Music » CD Reviews

Bright Eyes

I'm Wide Awake, It's Morning/Digital Ash in a Digital Urn (Saddle Creek)


There's a famous line uttered by Ethan Hawke's character in Reality Bites: "The only thing you have to be by the age of 23 is yourself." Winona Ryder's character Lelaina dutifully retorts, "Yeah, well, I'm not sure who that is anymore."

The musical equivalent of this dichotomy between self-assurance and insecurity just might be Bright Eyes. The Omaha group existed as an underground outlet for 24-year-old Conor Oberst's precocious musings until 2002's Lifted or the Story Is in the Soil Keep Your Ear to the Ground. A sprawling album brimming with jovially orchestrated campfire tunes, it sent Oberst rocketing into the world of New York Times profiles, saddled with the tag of being the MySpace generation's Dylan.

Based on its title, it would be an obvious conceit that Morning -- the first (and better) of two separate albums Bright Eyes is releasing -- represents a new beginning for Oberst's songwriting. But if anything, Morning is a retreat from the mythology created by the precious metaphors and overstuffed songs of Lifted -- i.e. , Oberst finding solace in the familiarity and simplicity that made his early recordings so searing.

This translates into an affecting album rooted in folksy alt-country. While no less lush in spots than Lifted -- courtesy of trumpets, keyboards, and big group sing-alongs -- Morning feels more intimate and less crowded. Sedate pedal steel and mandolin bend around acoustic guitar here and there, and Emmylou Harris adds her majestic twang to three songs, including the Gillian Welchlike "Land Locked Blues."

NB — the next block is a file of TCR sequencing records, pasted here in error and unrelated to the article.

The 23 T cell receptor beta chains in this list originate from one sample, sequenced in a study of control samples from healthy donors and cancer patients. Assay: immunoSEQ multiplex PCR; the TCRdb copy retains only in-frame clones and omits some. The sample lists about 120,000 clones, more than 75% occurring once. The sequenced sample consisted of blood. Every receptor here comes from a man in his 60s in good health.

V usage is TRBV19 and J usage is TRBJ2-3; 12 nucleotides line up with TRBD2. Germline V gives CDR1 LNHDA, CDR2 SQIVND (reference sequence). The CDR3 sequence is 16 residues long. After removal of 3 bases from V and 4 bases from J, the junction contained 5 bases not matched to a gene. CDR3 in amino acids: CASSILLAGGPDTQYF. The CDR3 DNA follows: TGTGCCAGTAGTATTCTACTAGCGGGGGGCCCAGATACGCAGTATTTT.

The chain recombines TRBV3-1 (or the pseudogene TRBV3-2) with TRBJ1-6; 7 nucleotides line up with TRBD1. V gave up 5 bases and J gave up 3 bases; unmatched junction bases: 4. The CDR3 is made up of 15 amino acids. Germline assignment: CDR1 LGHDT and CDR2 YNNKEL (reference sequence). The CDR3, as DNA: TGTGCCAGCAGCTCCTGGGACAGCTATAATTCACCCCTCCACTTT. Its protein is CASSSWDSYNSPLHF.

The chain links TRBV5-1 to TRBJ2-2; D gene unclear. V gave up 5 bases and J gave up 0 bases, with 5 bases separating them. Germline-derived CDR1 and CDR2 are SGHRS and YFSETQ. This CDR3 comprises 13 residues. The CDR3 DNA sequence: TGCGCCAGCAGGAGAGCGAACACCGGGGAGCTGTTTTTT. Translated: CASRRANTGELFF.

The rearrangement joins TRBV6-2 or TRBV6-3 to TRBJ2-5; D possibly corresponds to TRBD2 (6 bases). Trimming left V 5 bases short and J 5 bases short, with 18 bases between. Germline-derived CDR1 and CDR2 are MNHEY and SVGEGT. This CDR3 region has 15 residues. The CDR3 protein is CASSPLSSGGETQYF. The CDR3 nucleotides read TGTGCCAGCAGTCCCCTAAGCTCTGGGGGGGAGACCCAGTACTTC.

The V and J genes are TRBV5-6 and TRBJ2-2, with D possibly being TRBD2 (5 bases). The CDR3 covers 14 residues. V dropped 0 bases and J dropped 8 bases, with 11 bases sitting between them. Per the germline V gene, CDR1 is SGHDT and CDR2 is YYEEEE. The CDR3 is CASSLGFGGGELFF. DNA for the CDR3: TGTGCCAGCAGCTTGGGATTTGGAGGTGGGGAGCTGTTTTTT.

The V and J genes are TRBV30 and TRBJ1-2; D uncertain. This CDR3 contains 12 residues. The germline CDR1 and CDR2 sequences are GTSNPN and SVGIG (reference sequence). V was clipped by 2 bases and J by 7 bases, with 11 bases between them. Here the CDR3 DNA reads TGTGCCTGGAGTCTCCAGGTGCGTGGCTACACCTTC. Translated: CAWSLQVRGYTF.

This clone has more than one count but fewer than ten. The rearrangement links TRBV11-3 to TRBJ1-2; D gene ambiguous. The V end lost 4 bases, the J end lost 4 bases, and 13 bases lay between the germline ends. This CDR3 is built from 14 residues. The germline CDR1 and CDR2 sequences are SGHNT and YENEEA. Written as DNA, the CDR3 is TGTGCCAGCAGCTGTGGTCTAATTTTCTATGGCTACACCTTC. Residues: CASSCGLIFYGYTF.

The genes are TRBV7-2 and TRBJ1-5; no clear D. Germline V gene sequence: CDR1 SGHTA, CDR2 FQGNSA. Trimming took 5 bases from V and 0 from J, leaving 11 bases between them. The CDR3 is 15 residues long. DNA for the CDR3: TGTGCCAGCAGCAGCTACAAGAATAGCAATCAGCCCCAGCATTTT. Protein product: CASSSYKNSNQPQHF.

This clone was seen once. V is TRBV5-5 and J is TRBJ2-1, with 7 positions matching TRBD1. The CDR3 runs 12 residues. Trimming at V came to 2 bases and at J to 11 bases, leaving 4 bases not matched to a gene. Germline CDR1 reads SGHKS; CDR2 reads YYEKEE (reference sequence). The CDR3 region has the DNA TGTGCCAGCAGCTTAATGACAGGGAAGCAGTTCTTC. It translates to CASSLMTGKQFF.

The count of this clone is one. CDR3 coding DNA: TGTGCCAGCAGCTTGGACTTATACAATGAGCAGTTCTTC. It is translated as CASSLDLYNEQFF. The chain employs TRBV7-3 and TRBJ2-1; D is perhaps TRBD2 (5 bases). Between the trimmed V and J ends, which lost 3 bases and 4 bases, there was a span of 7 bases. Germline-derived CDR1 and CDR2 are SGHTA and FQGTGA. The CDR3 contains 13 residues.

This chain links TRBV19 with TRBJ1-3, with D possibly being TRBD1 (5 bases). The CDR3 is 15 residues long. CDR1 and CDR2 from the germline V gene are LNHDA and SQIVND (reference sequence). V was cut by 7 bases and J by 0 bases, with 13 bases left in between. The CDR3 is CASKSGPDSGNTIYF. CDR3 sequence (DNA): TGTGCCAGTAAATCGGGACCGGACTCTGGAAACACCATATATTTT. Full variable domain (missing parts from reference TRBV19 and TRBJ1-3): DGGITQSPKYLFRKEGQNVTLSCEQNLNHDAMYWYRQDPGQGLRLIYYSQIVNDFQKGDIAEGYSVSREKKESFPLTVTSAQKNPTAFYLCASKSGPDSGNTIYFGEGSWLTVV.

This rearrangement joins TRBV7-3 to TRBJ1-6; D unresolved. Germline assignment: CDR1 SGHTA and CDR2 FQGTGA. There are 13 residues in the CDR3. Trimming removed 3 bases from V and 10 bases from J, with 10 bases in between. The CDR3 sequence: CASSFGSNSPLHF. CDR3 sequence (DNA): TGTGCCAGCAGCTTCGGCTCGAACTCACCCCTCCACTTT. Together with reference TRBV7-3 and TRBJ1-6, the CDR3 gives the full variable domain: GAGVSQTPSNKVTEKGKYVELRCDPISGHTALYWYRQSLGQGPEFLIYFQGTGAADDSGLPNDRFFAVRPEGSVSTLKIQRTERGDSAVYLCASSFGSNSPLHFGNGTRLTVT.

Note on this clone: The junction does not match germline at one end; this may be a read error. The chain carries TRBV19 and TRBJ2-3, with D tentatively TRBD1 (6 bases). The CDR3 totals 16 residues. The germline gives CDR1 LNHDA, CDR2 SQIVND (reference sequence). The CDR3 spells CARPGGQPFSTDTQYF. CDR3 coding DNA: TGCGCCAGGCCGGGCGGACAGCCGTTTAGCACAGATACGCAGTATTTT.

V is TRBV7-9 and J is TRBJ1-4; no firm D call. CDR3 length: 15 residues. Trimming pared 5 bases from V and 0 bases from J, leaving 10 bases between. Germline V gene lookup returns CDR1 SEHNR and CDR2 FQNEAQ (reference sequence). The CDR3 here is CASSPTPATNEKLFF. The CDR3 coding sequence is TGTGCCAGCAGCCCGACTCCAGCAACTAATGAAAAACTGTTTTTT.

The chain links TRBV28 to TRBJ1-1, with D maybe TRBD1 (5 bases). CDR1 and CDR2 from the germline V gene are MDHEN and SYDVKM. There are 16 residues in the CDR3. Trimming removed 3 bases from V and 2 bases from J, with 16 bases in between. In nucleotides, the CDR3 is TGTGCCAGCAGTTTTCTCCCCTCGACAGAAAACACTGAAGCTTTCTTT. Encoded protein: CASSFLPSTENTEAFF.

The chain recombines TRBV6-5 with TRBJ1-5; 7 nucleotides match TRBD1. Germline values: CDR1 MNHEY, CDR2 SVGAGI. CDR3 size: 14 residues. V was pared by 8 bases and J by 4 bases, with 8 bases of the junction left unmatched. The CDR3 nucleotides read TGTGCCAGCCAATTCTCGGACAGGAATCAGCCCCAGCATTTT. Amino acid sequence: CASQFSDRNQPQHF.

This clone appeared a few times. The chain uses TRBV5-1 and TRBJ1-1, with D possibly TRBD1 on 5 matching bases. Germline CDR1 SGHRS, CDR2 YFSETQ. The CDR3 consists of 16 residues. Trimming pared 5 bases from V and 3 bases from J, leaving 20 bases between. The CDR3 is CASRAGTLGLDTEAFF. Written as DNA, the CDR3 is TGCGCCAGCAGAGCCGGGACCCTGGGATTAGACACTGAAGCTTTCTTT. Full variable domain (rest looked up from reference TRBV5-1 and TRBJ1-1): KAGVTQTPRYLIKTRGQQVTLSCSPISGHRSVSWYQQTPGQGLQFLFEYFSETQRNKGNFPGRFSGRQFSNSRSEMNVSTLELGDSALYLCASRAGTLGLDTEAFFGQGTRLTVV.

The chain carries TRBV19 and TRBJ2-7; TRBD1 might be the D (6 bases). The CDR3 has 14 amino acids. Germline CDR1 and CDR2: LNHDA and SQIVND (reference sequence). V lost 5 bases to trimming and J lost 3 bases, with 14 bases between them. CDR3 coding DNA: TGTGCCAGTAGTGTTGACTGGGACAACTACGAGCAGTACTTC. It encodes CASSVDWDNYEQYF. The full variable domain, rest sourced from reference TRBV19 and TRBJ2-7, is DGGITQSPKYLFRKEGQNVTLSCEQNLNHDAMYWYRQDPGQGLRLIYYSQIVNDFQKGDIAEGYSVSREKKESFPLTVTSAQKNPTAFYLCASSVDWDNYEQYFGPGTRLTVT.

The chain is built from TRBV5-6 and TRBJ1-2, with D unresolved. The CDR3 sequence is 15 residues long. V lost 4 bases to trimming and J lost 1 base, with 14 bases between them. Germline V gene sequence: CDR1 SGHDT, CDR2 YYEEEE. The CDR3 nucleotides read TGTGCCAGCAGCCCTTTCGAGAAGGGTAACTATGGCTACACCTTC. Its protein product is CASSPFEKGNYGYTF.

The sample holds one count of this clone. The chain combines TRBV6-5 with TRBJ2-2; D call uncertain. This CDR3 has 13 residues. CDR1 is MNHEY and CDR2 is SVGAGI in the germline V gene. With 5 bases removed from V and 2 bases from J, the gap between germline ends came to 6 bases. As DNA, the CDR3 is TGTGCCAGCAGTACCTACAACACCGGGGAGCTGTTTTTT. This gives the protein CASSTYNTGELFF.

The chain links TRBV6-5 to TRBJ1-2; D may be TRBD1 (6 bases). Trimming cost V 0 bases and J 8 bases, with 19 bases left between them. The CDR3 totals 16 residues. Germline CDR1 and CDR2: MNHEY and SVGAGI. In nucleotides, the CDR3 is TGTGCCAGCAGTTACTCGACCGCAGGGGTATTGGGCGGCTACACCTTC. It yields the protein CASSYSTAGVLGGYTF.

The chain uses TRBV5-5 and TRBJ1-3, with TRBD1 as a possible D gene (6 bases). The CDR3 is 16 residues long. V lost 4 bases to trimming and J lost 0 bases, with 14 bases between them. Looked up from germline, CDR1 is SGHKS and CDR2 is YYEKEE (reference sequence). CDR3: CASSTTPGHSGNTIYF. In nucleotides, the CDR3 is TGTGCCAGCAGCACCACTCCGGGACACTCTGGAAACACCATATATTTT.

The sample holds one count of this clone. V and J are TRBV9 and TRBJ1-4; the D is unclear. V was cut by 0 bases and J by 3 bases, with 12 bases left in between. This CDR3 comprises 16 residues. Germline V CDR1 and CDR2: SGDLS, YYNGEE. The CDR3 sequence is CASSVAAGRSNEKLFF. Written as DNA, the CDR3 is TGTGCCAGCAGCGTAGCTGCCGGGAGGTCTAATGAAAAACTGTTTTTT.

Ash, in contrast, mixes guitar strums with dizzy new wave, colored by melodramatic strings, computerized splotches, and programmed bloops. On the New Order-style character sketch "Light Pollution," this charming electronic bustle works; the stuttering-beat ramble "Arc of Time," however, is interminable.

The immediacy and personal connection afforded by Morning's warm instrumentation are lacking on Ash -- due not only to weaker songs, but in the way Oberst allows sonics to undermine the strength of his thoughts. Even when trying to reconcile swagger with uncertainty -- as when he shyly offers such lines as "I mean, I really think you like me" -- there is real power in the way he's confident enough to acknowledge and embrace his "Aw, shucks" vulnerability.

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